The Cool Stuff in "The Cool Stuff in Premiere Pro"

An Interview with the Writers of The Cool Stuff in Premiere Pro Second Edition.

The Cool Stuff in Premiere Pro is regarded by many working editors as the definitive manual for Premiere Pro. Learn what's cool in the Second Edition of The Cool Stuff in Premiere Pro in this interview with author Jarle Leirpoll and co-authors Dylan Osborn, Paul Murphy, and Andy Edwards.

You may be asking "Why should I buy a book when I can YouTube anything I want to know." It's true, sadly, that we live in a time when learning Premiere Pro is often reduced to watching videos. But, unlike many YouTube tutorials, The Cool Stuff in Premiere Pro is:

  • comprehensive and in-depth
  • fact-checked by Adobe
  • easily searchable (PDF, ebook, and physical copy)

(SIDE NOTE: If you make Premiere Pro tutorials, you NEED this book! It will teach you the correct Premiere Pro terminology, and it will give you a never-ending supply of topics.)

The Cool Stuff in Premiere Pro, Second Edition, is written by people who have crash-tested Premiere Pro; they're not just certified in the software, they make their livings using it. The authors don't teach the basics of Premiere Pro in a vacuum, they apply advanced techniques to real-world editing scenarios. Click here to learn more about the authors.


What is the origin-story of The Cool Stuff in Premiere Pro?

JARLE: I wanted to write a book on Premiere that was packed with high-end, advanced techniques, and also explained why these techniques are used.

DYLAN: When I switched back to Premiere in 2014, I needed to know why Premiere did things in certain ways – sequence settings, audio channels, export options... the real “under the hood” answers. The Cool Stuff in Premiere Pro was that resource for me. I had no idea I’d get to  co-author the revised edition!

PAUL: Since I was such a fan of the first edition, it was a real honor when Jarle asked me to help co-author this updated edition.

ANDY: I was first introduced to Jarle when I purchased the original The Cool Stuff in Premiere Pro book years ago while I was still editing full time. The revision process began over a year ago when Jarle asked me to assist him with writing the 2nd edition.

How is The Cool Stuff in Premiere Pro different from other Premiere Pro books?

JARLE: The Cool Stuff in Premiere Pro assumes you already know things like where to find the timeline and how to add an effect. It goes really, really deep into the software, and has info that’s not available anywhere else. It’s also got a lot of video production knowledge that you need when you want to use the tools in Premiere. You’ll learn the basic principles of audio mixing, color grading fundamentals, and motion graphics design... and, of course, how to use the tools in Premiere for great results. I have nothing negative to say about other books. I know the authors, and they are very nice people with great knowledge. I think their books and mine are aimed at different audiences, and can co-exist happily.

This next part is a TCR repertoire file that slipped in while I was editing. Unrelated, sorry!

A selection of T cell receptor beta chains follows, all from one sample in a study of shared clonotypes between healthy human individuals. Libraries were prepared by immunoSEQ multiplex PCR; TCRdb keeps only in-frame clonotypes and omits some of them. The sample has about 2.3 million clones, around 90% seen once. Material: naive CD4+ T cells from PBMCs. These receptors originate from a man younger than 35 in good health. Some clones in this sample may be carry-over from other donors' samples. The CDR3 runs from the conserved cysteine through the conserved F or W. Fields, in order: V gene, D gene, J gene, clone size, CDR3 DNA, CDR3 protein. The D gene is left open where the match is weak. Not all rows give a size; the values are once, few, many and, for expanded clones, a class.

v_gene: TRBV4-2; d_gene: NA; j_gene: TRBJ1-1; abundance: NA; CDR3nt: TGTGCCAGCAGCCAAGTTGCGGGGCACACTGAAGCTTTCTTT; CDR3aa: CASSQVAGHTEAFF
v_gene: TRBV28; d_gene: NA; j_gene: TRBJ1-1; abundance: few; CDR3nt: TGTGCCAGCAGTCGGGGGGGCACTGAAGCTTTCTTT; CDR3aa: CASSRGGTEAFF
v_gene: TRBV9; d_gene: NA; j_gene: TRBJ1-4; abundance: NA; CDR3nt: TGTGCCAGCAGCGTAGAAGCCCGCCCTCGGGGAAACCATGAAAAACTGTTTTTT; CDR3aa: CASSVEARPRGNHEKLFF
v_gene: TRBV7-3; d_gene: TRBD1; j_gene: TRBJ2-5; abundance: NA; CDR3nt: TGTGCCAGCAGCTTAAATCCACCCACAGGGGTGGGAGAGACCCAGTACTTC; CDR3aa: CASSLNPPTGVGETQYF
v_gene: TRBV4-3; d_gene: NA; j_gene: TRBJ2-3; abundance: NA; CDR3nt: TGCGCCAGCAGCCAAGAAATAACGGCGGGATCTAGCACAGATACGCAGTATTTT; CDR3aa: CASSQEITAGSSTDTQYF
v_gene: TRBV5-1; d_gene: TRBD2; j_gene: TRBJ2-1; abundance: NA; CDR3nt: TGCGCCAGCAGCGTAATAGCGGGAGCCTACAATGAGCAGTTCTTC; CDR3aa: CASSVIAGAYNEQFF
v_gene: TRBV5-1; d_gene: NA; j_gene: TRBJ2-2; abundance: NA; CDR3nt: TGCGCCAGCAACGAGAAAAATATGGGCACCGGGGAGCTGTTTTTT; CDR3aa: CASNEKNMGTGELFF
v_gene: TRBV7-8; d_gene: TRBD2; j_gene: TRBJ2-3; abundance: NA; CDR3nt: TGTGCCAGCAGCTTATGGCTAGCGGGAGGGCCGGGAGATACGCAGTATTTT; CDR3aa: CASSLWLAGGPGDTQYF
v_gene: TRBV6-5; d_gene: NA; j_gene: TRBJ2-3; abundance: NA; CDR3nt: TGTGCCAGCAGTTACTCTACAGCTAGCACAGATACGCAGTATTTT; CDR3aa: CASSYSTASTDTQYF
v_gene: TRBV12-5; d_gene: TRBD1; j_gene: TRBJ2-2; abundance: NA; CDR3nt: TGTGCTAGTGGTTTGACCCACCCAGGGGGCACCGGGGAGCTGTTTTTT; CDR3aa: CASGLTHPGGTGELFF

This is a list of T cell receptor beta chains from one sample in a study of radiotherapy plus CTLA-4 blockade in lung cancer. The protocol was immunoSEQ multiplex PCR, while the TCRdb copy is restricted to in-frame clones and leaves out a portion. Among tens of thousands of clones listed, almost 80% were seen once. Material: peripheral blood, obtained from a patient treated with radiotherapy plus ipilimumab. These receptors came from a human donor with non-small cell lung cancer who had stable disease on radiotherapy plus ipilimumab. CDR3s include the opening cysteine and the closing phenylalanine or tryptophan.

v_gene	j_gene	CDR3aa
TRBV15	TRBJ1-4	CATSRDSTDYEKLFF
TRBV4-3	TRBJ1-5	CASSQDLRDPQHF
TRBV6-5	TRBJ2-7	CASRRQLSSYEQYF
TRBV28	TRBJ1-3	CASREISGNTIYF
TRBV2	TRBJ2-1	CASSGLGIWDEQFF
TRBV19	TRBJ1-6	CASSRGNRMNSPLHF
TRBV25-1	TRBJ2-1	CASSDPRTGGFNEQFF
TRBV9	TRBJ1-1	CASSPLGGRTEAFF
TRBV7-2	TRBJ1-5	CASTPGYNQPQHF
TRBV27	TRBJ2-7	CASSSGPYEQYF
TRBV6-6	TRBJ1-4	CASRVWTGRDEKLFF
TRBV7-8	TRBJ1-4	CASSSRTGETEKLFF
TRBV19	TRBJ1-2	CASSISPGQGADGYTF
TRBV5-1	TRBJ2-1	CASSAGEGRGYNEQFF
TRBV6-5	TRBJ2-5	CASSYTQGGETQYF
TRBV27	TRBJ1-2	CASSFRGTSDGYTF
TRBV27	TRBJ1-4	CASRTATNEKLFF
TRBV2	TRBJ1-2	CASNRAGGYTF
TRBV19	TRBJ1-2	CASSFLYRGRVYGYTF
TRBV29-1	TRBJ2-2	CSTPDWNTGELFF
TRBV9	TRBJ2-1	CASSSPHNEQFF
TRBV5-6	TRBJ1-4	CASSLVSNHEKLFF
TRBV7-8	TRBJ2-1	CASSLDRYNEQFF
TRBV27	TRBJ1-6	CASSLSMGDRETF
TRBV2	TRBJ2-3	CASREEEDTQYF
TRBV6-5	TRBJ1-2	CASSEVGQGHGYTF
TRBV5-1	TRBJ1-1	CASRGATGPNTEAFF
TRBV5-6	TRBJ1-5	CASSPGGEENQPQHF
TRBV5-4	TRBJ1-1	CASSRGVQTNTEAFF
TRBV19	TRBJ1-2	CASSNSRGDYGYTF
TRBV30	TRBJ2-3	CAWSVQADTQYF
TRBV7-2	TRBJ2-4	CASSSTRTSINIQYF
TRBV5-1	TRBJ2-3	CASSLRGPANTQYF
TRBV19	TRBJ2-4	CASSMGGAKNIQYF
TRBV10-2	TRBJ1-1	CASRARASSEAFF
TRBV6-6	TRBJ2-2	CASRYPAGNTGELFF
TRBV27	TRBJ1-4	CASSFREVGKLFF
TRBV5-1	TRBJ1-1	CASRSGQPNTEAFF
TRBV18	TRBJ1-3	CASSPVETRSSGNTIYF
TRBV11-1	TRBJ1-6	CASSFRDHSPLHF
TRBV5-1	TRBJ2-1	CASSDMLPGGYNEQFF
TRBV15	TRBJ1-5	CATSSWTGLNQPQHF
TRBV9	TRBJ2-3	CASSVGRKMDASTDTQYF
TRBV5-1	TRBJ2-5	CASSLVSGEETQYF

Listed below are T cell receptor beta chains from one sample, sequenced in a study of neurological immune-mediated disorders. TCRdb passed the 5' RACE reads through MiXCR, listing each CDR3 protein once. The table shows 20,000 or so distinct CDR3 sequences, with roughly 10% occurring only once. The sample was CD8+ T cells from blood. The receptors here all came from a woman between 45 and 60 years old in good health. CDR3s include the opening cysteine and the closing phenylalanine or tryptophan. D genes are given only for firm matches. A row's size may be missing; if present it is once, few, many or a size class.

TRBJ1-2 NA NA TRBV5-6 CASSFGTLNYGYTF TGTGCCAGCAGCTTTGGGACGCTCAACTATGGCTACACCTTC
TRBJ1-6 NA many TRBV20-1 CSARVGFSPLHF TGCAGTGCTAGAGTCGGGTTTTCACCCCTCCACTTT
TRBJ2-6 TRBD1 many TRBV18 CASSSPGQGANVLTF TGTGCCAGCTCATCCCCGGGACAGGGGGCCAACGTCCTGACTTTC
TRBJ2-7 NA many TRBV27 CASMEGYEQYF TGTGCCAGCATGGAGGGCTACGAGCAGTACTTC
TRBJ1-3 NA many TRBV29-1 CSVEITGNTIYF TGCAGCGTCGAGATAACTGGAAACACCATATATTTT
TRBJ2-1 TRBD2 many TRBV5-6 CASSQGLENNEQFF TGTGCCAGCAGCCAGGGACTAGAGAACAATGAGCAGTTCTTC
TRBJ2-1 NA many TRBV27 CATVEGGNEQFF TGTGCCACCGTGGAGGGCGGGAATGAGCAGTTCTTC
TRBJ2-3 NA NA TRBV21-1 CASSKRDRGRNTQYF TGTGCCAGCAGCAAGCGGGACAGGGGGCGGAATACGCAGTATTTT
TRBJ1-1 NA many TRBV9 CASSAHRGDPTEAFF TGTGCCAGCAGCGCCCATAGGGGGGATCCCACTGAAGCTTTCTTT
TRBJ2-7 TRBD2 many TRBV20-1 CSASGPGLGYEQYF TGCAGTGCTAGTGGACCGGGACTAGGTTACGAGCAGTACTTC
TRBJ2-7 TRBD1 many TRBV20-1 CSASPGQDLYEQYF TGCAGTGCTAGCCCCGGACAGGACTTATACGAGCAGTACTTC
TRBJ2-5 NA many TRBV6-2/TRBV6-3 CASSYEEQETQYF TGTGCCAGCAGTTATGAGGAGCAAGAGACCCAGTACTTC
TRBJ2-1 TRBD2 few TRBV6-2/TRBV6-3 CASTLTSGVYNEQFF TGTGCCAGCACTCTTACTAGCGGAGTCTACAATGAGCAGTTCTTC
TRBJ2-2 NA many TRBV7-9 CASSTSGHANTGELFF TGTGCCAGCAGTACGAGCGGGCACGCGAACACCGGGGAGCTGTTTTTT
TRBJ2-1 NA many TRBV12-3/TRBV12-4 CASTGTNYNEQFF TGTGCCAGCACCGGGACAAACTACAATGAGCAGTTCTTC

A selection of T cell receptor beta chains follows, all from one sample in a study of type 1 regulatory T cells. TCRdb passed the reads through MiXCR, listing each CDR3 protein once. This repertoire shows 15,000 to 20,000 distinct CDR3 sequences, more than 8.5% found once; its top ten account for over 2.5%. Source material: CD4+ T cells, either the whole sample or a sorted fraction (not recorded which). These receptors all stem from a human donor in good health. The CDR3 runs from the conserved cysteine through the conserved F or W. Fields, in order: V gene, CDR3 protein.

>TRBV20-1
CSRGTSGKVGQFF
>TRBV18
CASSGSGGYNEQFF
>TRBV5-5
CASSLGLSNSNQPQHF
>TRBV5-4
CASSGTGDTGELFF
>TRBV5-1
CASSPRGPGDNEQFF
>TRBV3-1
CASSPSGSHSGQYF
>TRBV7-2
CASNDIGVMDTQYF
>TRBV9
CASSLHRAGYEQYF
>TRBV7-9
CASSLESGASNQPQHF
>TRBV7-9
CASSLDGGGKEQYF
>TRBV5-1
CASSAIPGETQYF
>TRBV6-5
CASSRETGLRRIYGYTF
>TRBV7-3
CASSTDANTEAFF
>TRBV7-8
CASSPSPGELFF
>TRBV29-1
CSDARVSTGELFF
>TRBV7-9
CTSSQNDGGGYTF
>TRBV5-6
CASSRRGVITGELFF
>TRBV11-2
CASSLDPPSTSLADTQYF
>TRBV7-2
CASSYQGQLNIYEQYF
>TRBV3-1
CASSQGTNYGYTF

DYLAN: It’s the ultimate resource! It’s written by editors, for editors. And it doesn’t stop at a certain skill or complexity level, like other books on Premiere Pro. We go all the way from keyboard shortcuts, to how features are engineered. For example, there’s an equation to determine how big of a frame size your GPU can handle. We put everything we know about Premiere into this book, because we figured that’s what will be most useful to you.

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PAUL: There are a lot of great books and tutorials out there that focus on getting started with Premiere Pro, but once you’re familiar with the software, where do you learn how to edit faster or better? That’s where The Cool Stuff In Premiere Pro is different from most other training resources.

ANDY: The Cool Stuff in Premiere Pro is different from other Premiere Pro books in that it dives deeper into Premiere’s tool set. Most of the time, other books, tutorials, and classes cover Premiere from a basic level, and do not introduce editors to the advanced procedures. This updated version has over 1,200 pages and 2,000+ screen shots. There is a massive amount of information covered from all the author’s years of experience using Premiere. Every editor will be able to pick up new workflow tips from this book to help master Premiere.

Why should editors read The Cool Stuff in Premiere Pro when they can just watch YouTube instead?

JARLE: When it comes to video tutorials, there’s so much bad info out there. I see people with shallow knowledge explaining how to do things, and they clearly have no clue that there are faster methods that will give better results. I hate it when false info gets spread.

Pictured above is the Contents at a Glance for "The Cool Stuff in Premiere Pro.." The actual Table of Contents is 39 pages long!

What was the process for writing/editing The Cool Stuff in Premiere Pro?

JARLE: For this new version, I knew it would be too much for just me to write about all the new and changed features, so I contacted Paul, Andy, and Dylan, and asked them if they wanted to participate, updating two or three chapters each. I knew that they all had a thorough understanding of Premiere, and knew how to explain technical stuff. They all said yes, probably because they had no idea what kind of task they were taking on. Writing a book is much more work than people think.